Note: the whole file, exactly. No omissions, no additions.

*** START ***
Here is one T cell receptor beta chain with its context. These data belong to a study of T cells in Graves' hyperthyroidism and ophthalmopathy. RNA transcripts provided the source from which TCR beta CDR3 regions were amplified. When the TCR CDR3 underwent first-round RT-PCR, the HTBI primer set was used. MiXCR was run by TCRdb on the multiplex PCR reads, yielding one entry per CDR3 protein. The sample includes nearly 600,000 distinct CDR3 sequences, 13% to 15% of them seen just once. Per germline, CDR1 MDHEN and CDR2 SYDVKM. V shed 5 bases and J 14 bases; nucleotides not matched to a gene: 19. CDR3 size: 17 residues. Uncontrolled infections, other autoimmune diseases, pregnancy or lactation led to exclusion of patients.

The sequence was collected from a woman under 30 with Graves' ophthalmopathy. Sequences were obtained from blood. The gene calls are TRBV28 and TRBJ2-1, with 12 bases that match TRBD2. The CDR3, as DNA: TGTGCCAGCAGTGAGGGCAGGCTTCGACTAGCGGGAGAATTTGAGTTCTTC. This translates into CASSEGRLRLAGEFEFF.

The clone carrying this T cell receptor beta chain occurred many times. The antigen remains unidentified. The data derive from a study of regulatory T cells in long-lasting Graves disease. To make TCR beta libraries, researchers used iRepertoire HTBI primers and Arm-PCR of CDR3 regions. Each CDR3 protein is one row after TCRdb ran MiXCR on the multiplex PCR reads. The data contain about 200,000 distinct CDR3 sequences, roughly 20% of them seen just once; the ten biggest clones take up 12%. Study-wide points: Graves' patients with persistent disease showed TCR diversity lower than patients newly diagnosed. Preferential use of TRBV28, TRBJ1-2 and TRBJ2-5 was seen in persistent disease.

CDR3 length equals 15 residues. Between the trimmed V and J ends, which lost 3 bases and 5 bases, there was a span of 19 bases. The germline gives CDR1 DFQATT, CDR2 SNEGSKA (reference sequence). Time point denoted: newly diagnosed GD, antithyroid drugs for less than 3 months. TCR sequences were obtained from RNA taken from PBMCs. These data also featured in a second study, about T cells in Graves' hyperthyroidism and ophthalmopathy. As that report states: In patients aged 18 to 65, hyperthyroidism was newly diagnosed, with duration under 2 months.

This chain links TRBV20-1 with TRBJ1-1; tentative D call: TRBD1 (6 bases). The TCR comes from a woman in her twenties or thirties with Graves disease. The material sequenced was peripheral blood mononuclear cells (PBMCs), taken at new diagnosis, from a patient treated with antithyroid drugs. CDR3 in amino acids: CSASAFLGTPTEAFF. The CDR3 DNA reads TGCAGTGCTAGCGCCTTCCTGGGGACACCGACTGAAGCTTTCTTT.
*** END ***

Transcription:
Here is one T cell receptor beta chain with its context. These data belong to a study of T cells in Graves' hyperthyroidism and ophthalmopathy. RNA transcripts provided the source from which TCR beta CDR3 regions were amplified. When the TCR CDR3 underwent first-round RT-PCR, the HTBI primer set was used. MiXCR was run by TCRdb on the multiplex PCR reads, yielding one entry per CDR3 protein. The sample includes nearly 600,000 distinct CDR3 sequences, 13% to 15% of them seen just once. Per germline, CDR1 MDHEN and CDR2 SYDVKM. V shed 5 bases and J 14 bases; nucleotides not matched to a gene: 19. CDR3 size: 17 residues. Uncontrolled infections, other autoimmune diseases, pregnancy or lactation led to exclusion of patients.

The sequence was collected from a woman under 30 with Graves' ophthalmopathy. Sequences were obtained from blood. The gene calls are TRBV28 and TRBJ2-1, with 12 bases that match TRBD2. The CDR3, as DNA: TGTGCCAGCAGTGAGGGCAGGCTTCGACTAGCGGGAGAATTTGAGTTCTTC. This translates into CASSEGRLRLAGEFEFF.

The clone carrying this T cell receptor beta chain occurred many times. The antigen remains unidentified. The data derive from a study of regulatory T cells in long-lasting Graves disease. To make TCR beta libraries, researchers used iRepertoire HTBI primers and Arm-PCR of CDR3 regions. Each CDR3 protein is one row after TCRdb ran MiXCR on the multiplex PCR reads. The data contain about 200,000 distinct CDR3 sequences, roughly 20% of them seen just once; the ten biggest clones take up 12%. Study-wide points: Graves' patients with persistent disease showed TCR diversity lower than patients newly diagnosed. Preferential use of TRBV28, TRBJ1-2 and TRBJ2-5 was seen in persistent disease.

CDR3 length equals 15 residues. Between the trimmed V and J ends, which lost 3 bases and 5 bases, there was a span of 19 bases. The germline gives CDR1 DFQATT, CDR2 SNEGSKA (reference sequence). Time point denoted: newly diagnosed GD, antithyroid drugs for less than 3 months. TCR sequences were obtained from RNA taken from PBMCs. These data also featured in a second study, about T cells in Graves' hyperthyroidism and ophthalmopathy. As that report states: In patients aged 18 to 65, hyperthyroidism was newly diagnosed, with duration under 2 months.

This chain links TRBV20-1 with TRBJ1-1; tentative D call: TRBD1 (6 bases). The TCR comes from a woman in her twenties or thirties with Graves disease. The material sequenced was peripheral blood mononuclear cells (PBMCs), taken at new diagnosis, from a patient treated with antithyroid drugs. CDR3 in amino acids: CSASAFLGTPTEAFF. The CDR3 DNA reads TGCAGTGCTAGCGCCTTCCTGGGGACACCGACTGAAGCTTTCTTT.